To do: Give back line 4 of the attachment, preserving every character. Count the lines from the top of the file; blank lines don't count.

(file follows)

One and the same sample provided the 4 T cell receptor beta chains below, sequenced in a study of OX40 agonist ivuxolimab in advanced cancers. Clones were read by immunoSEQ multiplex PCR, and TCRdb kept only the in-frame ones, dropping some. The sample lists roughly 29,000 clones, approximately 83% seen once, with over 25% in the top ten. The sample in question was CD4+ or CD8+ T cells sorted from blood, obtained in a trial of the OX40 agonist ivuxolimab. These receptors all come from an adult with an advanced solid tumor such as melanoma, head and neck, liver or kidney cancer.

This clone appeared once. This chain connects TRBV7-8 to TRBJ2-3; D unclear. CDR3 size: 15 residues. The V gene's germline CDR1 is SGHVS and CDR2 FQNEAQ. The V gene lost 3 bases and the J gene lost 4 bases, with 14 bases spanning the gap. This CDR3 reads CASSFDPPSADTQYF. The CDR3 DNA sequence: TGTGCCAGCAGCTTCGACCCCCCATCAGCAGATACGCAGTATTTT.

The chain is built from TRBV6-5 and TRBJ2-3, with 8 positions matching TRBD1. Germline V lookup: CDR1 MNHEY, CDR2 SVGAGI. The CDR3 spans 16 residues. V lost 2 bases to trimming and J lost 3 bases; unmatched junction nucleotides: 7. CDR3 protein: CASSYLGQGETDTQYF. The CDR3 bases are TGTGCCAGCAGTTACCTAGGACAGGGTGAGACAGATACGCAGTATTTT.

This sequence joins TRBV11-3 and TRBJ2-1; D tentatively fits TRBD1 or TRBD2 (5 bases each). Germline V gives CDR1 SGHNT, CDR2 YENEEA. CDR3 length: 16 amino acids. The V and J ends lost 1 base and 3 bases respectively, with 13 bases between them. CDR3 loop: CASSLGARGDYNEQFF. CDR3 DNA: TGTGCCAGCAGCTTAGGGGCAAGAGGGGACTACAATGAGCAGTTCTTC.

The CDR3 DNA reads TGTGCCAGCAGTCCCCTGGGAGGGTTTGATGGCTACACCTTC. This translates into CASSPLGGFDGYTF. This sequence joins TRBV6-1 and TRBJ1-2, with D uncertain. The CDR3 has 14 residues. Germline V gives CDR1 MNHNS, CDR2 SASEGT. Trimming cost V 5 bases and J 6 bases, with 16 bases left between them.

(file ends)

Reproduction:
This sequence joins TRBV11-3 and TRBJ2-1; D tentatively fits TRBD1 or TRBD2 (5 bases each). Germline V gives CDR1 SGHNT, CDR2 YENEEA. CDR3 length: 16 amino acids. The V and J ends lost 1 base and 3 bases respectively, with 13 bases between them. CDR3 loop: CASSLGARGDYNEQFF. CDR3 DNA: TGTGCCAGCAGCTTAGGGGCAAGAGGGGACTACAATGAGCAGTTCTTC.